If you are currently enrolled in State Group health insurance and you do not cancel during Open Enrollment or as a result of a qualifying event, you will have coverage effective January 1, 2012.

The HMO in which you are currently enrolled will no longer be an option for you. As a convenience and to ensure you have coverage, you will be enrolled in a different health insurance plan for 2012 based on one of the following: (1) If only one HMO option is available to you, you will be enrolled in that HMO effective January 1, 2012; (2) If you are eligible for more than one HMO, you will be enrolled in the State Employees' PPO Plan effective January 1, 2012. You can make changes to any plans during Open Enrollment. Look for your Open Enrollment package this fall. (Please be sure your address is correct in People First.) Your personalized Benefits Statement will tell you what plan you are enrolled in for 2012, plus your other available options.

You may choose any option during Open Enrollment. Outside of Open Enrollment, you must have an appropriate qualifying event to change plans. Otherwise, you must remain in the plan for the entire plan year, even if your doctor leaves the network. For active employees, HMO eligibility is based on the county in which you live or work. For retirees, it's based on the county in which you live.

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8. Will members have to change their doctor(s) as a result of the HMO changes?

Most providers participate in more than one HMO. Before you go see any doctor, be sure they are in the provider network. Medical providers can move in and out of networks anytime, so contact the health plan or visit its website to see the list of available providers.

As a reminder, if your provider or doctor leaves your plan, you may only change plans during the next Open Enrollment or with an appropriate qualifying event. The loss of a medical provider is not a qualifying event to change plans.

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9. What if I still want to see my doctors and they are not in the HMO network?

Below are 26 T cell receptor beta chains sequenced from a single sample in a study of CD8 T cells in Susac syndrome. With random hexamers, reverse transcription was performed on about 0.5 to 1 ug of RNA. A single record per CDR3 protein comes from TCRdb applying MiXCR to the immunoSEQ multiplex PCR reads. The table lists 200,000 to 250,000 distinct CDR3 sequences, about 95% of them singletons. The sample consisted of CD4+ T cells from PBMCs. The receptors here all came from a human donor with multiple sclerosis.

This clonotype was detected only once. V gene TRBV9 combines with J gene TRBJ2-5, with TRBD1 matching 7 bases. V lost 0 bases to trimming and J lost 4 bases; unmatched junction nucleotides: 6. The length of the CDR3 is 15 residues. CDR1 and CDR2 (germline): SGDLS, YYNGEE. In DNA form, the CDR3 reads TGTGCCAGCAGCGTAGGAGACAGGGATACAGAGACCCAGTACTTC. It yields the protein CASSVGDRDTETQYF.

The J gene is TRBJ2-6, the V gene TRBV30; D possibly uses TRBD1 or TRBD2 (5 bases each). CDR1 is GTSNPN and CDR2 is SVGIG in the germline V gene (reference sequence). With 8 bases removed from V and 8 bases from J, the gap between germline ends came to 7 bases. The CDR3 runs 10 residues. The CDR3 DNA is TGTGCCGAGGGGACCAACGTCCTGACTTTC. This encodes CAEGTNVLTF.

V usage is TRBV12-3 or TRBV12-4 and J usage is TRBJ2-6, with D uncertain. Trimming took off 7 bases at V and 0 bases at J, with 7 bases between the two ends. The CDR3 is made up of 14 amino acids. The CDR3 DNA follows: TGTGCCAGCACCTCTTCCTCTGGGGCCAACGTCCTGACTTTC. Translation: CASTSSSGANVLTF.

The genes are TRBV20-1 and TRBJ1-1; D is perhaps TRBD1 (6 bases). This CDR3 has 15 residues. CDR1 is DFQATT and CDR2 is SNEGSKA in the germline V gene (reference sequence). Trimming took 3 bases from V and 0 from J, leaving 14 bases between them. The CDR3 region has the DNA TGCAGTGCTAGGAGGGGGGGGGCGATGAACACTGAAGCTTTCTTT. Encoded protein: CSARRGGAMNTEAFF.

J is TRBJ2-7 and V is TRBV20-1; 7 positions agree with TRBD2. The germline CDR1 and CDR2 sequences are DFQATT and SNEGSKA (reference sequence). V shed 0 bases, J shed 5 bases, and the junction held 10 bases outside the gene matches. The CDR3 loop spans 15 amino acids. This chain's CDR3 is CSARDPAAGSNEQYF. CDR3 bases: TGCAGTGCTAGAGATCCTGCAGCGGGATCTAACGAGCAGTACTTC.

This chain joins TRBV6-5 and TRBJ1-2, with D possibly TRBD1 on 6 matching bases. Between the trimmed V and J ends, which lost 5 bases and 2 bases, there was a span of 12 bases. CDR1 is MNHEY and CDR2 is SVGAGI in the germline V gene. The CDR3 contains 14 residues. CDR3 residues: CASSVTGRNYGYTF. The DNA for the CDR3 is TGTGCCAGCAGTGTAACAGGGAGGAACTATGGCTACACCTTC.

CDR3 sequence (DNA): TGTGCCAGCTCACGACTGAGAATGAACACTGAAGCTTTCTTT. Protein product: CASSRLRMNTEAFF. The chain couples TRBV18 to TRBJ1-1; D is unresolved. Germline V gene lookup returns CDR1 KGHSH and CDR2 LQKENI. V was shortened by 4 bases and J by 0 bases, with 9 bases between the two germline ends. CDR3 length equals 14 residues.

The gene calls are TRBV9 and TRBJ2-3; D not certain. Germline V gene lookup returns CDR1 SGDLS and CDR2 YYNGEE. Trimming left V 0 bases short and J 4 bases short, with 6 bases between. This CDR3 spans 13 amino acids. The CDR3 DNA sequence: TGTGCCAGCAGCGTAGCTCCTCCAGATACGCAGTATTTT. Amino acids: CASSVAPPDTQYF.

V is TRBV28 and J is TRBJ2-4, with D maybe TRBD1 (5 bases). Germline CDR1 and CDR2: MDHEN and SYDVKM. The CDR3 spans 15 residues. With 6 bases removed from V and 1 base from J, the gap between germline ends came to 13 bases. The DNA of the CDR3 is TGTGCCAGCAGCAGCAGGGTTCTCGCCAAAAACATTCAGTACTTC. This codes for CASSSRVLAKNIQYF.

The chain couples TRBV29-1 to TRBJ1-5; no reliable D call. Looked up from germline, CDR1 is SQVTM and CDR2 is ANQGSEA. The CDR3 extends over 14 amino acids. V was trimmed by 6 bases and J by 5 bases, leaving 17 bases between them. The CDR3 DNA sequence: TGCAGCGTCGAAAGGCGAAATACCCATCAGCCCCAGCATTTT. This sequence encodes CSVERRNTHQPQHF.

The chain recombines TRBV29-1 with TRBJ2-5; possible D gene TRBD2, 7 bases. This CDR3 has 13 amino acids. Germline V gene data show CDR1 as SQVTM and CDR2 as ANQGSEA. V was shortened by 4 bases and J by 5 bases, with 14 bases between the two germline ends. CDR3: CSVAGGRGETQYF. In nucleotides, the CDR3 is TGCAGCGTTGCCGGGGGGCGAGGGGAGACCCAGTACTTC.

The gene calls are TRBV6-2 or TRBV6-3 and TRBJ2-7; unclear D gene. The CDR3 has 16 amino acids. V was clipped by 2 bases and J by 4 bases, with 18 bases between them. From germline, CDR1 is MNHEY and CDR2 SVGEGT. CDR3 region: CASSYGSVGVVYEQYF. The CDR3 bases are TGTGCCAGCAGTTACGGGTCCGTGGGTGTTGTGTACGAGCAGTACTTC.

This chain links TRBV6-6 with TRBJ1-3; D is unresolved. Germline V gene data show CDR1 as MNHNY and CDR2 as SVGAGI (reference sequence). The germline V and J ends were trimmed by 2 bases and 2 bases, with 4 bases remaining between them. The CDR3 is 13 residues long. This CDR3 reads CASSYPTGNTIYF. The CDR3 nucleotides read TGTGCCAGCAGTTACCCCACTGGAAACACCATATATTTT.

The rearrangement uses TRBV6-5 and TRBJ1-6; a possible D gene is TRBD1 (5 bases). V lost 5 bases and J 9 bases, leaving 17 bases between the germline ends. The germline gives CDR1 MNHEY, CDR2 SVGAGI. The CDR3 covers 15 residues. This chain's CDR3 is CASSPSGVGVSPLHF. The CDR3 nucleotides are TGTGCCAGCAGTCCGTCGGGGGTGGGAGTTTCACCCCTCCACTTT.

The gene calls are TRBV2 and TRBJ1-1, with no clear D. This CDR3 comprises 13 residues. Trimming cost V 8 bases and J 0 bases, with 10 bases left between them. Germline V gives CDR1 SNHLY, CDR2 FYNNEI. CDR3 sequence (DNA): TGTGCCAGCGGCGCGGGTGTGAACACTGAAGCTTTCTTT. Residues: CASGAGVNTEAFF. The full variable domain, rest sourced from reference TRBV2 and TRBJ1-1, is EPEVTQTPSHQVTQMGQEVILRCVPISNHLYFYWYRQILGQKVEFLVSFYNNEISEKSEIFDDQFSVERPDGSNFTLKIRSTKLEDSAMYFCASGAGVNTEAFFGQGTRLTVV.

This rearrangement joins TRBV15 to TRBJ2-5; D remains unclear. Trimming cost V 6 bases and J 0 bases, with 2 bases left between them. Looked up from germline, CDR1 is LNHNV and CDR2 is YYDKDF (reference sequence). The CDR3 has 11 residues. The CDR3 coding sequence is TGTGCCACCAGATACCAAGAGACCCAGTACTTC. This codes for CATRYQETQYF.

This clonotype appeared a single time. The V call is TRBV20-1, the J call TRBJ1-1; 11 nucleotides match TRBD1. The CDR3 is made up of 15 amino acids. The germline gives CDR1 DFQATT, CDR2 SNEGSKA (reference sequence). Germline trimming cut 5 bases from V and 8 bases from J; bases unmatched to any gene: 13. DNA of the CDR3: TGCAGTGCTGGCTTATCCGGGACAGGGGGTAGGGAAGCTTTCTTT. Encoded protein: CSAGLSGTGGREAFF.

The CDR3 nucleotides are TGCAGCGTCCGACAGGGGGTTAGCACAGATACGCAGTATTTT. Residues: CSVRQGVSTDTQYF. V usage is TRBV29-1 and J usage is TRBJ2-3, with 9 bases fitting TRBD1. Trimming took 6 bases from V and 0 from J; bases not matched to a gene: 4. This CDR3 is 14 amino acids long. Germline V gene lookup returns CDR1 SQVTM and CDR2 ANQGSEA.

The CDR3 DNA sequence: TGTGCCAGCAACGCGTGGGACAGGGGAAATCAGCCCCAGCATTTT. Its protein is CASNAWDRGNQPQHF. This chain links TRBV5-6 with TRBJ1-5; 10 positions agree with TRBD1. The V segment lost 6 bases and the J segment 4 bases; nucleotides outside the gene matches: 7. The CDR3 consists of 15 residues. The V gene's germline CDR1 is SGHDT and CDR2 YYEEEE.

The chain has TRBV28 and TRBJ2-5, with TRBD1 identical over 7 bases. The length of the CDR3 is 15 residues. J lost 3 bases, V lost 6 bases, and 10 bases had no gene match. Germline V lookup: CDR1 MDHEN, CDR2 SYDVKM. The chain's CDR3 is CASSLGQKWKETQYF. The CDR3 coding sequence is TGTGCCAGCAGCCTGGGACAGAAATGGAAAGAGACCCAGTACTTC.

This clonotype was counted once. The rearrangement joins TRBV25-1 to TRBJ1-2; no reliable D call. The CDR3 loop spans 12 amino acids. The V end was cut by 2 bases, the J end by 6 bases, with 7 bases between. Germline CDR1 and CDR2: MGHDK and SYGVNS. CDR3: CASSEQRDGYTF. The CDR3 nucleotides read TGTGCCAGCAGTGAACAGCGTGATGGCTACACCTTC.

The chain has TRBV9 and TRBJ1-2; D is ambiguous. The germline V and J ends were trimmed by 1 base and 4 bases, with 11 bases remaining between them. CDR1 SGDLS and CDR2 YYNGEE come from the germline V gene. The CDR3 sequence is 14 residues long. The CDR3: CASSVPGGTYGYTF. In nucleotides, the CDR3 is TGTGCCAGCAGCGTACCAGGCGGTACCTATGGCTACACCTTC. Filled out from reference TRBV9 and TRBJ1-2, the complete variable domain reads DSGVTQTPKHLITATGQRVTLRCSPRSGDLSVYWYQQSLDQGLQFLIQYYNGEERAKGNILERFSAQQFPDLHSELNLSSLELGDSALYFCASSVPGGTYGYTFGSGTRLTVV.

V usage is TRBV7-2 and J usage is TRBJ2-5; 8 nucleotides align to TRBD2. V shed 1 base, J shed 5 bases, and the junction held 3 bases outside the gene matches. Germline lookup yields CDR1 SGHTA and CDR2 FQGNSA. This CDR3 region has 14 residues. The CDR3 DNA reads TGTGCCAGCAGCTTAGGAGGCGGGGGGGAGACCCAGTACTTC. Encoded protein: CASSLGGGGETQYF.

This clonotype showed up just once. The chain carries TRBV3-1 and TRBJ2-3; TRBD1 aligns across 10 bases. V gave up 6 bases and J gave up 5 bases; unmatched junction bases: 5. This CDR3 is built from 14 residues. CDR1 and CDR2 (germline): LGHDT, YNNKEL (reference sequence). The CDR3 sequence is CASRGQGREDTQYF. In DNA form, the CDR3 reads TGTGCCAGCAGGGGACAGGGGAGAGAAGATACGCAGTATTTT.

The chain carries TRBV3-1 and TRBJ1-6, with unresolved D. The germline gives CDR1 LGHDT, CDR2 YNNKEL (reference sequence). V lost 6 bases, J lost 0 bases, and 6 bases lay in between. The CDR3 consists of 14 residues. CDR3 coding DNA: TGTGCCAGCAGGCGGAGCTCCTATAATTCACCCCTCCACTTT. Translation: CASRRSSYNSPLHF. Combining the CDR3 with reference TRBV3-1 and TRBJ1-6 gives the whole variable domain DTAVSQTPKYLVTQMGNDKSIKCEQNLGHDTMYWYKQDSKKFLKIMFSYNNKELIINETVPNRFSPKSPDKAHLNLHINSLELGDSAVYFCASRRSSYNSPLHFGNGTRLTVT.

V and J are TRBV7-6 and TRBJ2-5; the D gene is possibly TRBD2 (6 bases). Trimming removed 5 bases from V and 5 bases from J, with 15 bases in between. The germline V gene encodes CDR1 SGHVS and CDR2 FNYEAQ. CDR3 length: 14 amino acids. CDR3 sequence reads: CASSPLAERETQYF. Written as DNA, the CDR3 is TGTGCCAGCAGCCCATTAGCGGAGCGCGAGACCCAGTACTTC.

Before and during Open Enrollment, you can check to see if your providers are part of the BlueCross and BlueShield of Florida Network. If so, you may wish to enroll in the PPO plan. Even if they are not, the State Employees' PPO Plan provides a limited benefit for out-of-network providers.

If you enroll in an HMO and continue to see your provider out-of-network, you must pay out-of-pocket for services. Some of the HMO carriers are already seeking to expand their networks and recruit new providers. You can fill out a Physician Nomination form, available through your HMO's customer service line or website, to request that the HMO contact your doctor to join the network. If you are part of Capital Health Plan (CHP), you must ask your doctor to contact CHP.

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10. Am I required to use mandatory mail order for my prescription drugs?

While you are not required to use mandatory mail order if you keep HMO coverage, there are many advantages to using mail order. Members receive up to a 90-day supply of medication for the price of two 30-day retail prescriptions. For example, if you currently take a preferred brand medication, your co-pay is now $30 for a 30-day supply at retail. If you use mail order for the preferred brand medication, you pay $60 for a 90-day supply instead of $90 for three retail fills. You save $120 annually for the one medication by using mail order. Plus, you have the convenience of home or work delivery.